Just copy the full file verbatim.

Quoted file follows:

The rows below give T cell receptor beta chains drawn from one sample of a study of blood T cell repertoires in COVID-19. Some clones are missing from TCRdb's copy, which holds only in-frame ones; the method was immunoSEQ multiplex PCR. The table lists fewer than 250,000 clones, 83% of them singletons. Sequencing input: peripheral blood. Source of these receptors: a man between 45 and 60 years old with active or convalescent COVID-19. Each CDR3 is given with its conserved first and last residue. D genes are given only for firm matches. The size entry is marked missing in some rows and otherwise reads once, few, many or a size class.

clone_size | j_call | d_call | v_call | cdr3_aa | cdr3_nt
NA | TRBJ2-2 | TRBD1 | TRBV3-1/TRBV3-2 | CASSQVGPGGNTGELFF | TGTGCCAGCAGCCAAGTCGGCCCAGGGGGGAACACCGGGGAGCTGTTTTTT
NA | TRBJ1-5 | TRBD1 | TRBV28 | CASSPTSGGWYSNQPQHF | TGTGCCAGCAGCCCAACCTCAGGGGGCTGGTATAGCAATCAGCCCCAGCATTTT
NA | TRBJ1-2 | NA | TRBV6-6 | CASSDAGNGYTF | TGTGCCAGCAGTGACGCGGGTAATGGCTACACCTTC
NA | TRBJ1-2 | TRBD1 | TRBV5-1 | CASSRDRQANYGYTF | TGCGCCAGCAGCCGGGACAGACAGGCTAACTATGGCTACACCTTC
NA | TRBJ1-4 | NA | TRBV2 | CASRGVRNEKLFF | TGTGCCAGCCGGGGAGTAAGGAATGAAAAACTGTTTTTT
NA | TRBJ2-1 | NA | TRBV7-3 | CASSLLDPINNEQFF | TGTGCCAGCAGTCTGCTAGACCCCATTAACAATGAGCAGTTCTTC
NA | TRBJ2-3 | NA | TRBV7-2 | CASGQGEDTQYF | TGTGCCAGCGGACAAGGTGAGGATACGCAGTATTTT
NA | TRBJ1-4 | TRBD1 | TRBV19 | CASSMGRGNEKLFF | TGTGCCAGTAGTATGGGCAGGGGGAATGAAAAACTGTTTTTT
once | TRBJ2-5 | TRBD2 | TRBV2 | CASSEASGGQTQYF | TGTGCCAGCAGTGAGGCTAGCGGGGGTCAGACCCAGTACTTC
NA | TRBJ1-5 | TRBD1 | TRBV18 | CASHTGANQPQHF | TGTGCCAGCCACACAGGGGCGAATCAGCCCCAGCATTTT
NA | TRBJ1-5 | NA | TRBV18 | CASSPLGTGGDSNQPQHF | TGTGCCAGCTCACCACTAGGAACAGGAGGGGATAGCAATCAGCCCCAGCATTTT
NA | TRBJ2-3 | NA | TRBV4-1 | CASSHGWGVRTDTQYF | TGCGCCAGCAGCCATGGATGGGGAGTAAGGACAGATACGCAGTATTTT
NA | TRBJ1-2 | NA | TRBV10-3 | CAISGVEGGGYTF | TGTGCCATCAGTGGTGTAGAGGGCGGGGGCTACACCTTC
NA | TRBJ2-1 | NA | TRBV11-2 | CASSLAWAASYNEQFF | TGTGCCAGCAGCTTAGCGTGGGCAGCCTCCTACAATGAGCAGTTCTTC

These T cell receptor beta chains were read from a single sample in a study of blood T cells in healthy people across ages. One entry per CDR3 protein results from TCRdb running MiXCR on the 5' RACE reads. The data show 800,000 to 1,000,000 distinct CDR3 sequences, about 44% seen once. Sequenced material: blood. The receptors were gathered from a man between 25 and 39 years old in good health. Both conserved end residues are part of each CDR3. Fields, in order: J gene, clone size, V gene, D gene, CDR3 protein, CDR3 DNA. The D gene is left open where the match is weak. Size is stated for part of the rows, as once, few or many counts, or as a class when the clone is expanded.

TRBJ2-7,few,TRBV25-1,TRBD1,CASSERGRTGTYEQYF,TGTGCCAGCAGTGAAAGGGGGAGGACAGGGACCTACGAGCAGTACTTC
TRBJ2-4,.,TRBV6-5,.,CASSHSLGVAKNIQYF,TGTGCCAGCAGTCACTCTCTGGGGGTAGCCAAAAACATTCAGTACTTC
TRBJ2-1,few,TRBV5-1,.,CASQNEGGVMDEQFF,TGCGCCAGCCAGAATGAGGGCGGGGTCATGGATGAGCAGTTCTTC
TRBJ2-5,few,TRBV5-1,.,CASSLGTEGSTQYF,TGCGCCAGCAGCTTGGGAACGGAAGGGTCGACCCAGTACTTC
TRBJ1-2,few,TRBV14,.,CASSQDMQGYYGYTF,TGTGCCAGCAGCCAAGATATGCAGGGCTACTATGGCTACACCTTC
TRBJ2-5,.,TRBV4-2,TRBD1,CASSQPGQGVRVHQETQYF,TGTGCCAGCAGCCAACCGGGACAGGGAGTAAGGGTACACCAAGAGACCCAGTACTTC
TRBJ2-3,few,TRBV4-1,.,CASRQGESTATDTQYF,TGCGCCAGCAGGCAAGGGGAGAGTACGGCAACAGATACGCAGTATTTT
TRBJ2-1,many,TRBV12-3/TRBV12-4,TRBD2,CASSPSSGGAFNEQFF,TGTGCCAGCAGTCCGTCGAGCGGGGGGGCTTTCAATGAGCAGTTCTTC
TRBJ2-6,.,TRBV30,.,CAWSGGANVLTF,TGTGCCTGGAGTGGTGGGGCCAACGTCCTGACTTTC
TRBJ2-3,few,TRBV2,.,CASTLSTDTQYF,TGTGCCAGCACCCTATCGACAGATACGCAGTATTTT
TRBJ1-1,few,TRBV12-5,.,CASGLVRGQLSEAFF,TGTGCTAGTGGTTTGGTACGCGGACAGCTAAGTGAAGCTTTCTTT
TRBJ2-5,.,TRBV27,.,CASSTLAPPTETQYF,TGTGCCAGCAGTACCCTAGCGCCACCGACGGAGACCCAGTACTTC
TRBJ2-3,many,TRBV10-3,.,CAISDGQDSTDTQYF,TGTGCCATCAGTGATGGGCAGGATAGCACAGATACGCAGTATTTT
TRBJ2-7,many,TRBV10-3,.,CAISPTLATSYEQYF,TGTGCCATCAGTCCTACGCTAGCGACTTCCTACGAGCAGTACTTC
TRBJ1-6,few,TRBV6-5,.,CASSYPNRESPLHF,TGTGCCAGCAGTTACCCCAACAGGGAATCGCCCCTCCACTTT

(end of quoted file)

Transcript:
The rows below give T cell receptor beta chains drawn from one sample of a study of blood T cell repertoires in COVID-19. Some clones are missing from TCRdb's copy, which holds only in-frame ones; the method was immunoSEQ multiplex PCR. The table lists fewer than 250,000 clones, 83% of them singletons. Sequencing input: peripheral blood. Source of these receptors: a man between 45 and 60 years old with active or convalescent COVID-19. Each CDR3 is given with its conserved first and last residue. D genes are given only for firm matches. The size entry is marked missing in some rows and otherwise reads once, few, many or a size class.

clone_size | j_call | d_call | v_call | cdr3_aa | cdr3_nt
NA | TRBJ2-2 | TRBD1 | TRBV3-1/TRBV3-2 | CASSQVGPGGNTGELFF | TGTGCCAGCAGCCAAGTCGGCCCAGGGGGGAACACCGGGGAGCTGTTTTTT
NA | TRBJ1-5 | TRBD1 | TRBV28 | CASSPTSGGWYSNQPQHF | TGTGCCAGCAGCCCAACCTCAGGGGGCTGGTATAGCAATCAGCCCCAGCATTTT
NA | TRBJ1-2 | NA | TRBV6-6 | CASSDAGNGYTF | TGTGCCAGCAGTGACGCGGGTAATGGCTACACCTTC
NA | TRBJ1-2 | TRBD1 | TRBV5-1 | CASSRDRQANYGYTF | TGCGCCAGCAGCCGGGACAGACAGGCTAACTATGGCTACACCTTC
NA | TRBJ1-4 | NA | TRBV2 | CASRGVRNEKLFF | TGTGCCAGCCGGGGAGTAAGGAATGAAAAACTGTTTTTT
NA | TRBJ2-1 | NA | TRBV7-3 | CASSLLDPINNEQFF | TGTGCCAGCAGTCTGCTAGACCCCATTAACAATGAGCAGTTCTTC
NA | TRBJ2-3 | NA | TRBV7-2 | CASGQGEDTQYF | TGTGCCAGCGGACAAGGTGAGGATACGCAGTATTTT
NA | TRBJ1-4 | TRBD1 | TRBV19 | CASSMGRGNEKLFF | TGTGCCAGTAGTATGGGCAGGGGGAATGAAAAACTGTTTTTT
once | TRBJ2-5 | TRBD2 | TRBV2 | CASSEASGGQTQYF | TGTGCCAGCAGTGAGGCTAGCGGGGGTCAGACCCAGTACTTC
NA | TRBJ1-5 | TRBD1 | TRBV18 | CASHTGANQPQHF | TGTGCCAGCCACACAGGGGCGAATCAGCCCCAGCATTTT
NA | TRBJ1-5 | NA | TRBV18 | CASSPLGTGGDSNQPQHF | TGTGCCAGCTCACCACTAGGAACAGGAGGGGATAGCAATCAGCCCCAGCATTTT
NA | TRBJ2-3 | NA | TRBV4-1 | CASSHGWGVRTDTQYF | TGCGCCAGCAGCCATGGATGGGGAGTAAGGACAGATACGCAGTATTTT
NA | TRBJ1-2 | NA | TRBV10-3 | CAISGVEGGGYTF | TGTGCCATCAGTGGTGTAGAGGGCGGGGGCTACACCTTC
NA | TRBJ2-1 | NA | TRBV11-2 | CASSLAWAASYNEQFF | TGTGCCAGCAGCTTAGCGTGGGCAGCCTCCTACAATGAGCAGTTCTTC

These T cell receptor beta chains were read from a single sample in a study of blood T cells in healthy people across ages. One entry per CDR3 protein results from TCRdb running MiXCR on the 5' RACE reads. The data show 800,000 to 1,000,000 distinct CDR3 sequences, about 44% seen once. Sequenced material: blood. The receptors were gathered from a man between 25 and 39 years old in good health. Both conserved end residues are part of each CDR3. Fields, in order: J gene, clone size, V gene, D gene, CDR3 protein, CDR3 DNA. The D gene is left open where the match is weak. Size is stated for part of the rows, as once, few or many counts, or as a class when the clone is expanded.

TRBJ2-7,few,TRBV25-1,TRBD1,CASSERGRTGTYEQYF,TGTGCCAGCAGTGAAAGGGGGAGGACAGGGACCTACGAGCAGTACTTC
TRBJ2-4,.,TRBV6-5,.,CASSHSLGVAKNIQYF,TGTGCCAGCAGTCACTCTCTGGGGGTAGCCAAAAACATTCAGTACTTC
TRBJ2-1,few,TRBV5-1,.,CASQNEGGVMDEQFF,TGCGCCAGCCAGAATGAGGGCGGGGTCATGGATGAGCAGTTCTTC
TRBJ2-5,few,TRBV5-1,.,CASSLGTEGSTQYF,TGCGCCAGCAGCTTGGGAACGGAAGGGTCGACCCAGTACTTC
TRBJ1-2,few,TRBV14,.,CASSQDMQGYYGYTF,TGTGCCAGCAGCCAAGATATGCAGGGCTACTATGGCTACACCTTC
TRBJ2-5,.,TRBV4-2,TRBD1,CASSQPGQGVRVHQETQYF,TGTGCCAGCAGCCAACCGGGACAGGGAGTAAGGGTACACCAAGAGACCCAGTACTTC
TRBJ2-3,few,TRBV4-1,.,CASRQGESTATDTQYF,TGCGCCAGCAGGCAAGGGGAGAGTACGGCAACAGATACGCAGTATTTT
TRBJ2-1,many,TRBV12-3/TRBV12-4,TRBD2,CASSPSSGGAFNEQFF,TGTGCCAGCAGTCCGTCGAGCGGGGGGGCTTTCAATGAGCAGTTCTTC
TRBJ2-6,.,TRBV30,.,CAWSGGANVLTF,TGTGCCTGGAGTGGTGGGGCCAACGTCCTGACTTTC
TRBJ2-3,few,TRBV2,.,CASTLSTDTQYF,TGTGCCAGCACCCTATCGACAGATACGCAGTATTTT
TRBJ1-1,few,TRBV12-5,.,CASGLVRGQLSEAFF,TGTGCTAGTGGTTTGGTACGCGGACAGCTAAGTGAAGCTTTCTTT
TRBJ2-5,.,TRBV27,.,CASSTLAPPTETQYF,TGTGCCAGCAGTACCCTAGCGCCACCGACGGAGACCCAGTACTTC
TRBJ2-3,many,TRBV10-3,.,CAISDGQDSTDTQYF,TGTGCCATCAGTGATGGGCAGGATAGCACAGATACGCAGTATTTT
TRBJ2-7,many,TRBV10-3,.,CAISPTLATSYEQYF,TGTGCCATCAGTCCTACGCTAGCGACTTCCTACGAGCAGTACTTC
TRBJ1-6,few,TRBV6-5,.,CASSYPNRESPLHF,TGTGCCAGCAGTTACCCCAACAGGGAATCGCCCCTCCACTTT